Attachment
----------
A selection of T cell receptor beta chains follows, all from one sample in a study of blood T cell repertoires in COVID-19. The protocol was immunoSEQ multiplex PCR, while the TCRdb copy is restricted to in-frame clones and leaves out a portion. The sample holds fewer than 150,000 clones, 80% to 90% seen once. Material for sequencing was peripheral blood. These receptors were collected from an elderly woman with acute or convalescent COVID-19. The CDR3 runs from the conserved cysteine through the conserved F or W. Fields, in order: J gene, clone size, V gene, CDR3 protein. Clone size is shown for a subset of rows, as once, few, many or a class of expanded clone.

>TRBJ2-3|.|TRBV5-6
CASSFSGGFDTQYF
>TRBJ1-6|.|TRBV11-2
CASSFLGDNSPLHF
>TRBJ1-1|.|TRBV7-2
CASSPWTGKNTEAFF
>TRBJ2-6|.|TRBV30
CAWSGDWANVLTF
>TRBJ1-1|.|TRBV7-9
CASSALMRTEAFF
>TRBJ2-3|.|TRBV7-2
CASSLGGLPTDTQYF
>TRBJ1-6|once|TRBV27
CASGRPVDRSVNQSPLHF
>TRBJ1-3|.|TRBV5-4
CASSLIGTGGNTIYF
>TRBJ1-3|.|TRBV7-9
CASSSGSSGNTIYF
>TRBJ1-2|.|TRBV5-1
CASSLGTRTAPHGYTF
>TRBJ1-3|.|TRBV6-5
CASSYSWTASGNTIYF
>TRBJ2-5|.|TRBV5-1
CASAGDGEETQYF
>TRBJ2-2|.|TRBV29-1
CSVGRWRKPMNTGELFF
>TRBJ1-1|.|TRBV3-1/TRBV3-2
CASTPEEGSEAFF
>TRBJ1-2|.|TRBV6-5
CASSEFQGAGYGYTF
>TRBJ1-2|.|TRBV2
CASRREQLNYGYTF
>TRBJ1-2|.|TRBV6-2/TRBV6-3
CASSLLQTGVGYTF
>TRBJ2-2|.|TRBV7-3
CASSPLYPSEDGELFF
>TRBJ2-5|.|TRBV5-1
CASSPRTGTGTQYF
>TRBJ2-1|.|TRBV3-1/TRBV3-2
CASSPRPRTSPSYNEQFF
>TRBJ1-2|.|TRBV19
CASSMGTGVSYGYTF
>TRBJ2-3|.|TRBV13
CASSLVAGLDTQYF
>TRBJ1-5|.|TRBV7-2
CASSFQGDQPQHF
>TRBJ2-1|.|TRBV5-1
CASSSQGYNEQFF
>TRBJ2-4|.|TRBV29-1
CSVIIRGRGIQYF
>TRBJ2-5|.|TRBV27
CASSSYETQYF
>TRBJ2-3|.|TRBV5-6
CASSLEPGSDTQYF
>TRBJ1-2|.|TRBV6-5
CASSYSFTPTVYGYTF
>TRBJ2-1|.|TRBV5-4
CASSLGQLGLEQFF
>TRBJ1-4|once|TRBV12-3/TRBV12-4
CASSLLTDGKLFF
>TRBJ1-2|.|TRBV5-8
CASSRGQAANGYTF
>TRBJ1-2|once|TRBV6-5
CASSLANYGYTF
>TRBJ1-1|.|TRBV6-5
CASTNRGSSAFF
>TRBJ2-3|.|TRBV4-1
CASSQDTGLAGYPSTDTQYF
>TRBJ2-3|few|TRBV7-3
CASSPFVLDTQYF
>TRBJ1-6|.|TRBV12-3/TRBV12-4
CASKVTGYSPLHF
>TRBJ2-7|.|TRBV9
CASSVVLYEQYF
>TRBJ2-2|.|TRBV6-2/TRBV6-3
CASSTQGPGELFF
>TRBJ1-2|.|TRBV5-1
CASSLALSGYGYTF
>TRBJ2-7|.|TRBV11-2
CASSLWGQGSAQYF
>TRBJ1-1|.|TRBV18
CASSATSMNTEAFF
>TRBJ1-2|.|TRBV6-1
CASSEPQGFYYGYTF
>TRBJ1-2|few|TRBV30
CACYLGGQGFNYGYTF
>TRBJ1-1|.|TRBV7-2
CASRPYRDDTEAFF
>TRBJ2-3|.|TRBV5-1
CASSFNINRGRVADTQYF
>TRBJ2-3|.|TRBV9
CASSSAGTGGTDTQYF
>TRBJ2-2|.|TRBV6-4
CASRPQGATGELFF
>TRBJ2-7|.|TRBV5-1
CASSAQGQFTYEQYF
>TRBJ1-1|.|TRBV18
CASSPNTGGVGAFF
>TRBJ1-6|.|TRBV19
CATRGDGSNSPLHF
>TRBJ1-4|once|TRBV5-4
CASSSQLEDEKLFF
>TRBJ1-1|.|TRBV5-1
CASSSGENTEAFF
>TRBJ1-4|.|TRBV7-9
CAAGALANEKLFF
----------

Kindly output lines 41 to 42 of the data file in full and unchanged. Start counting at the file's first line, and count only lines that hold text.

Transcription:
CASSPRPRTSPSYNEQFF
>TRBJ1-2|.|TRBV19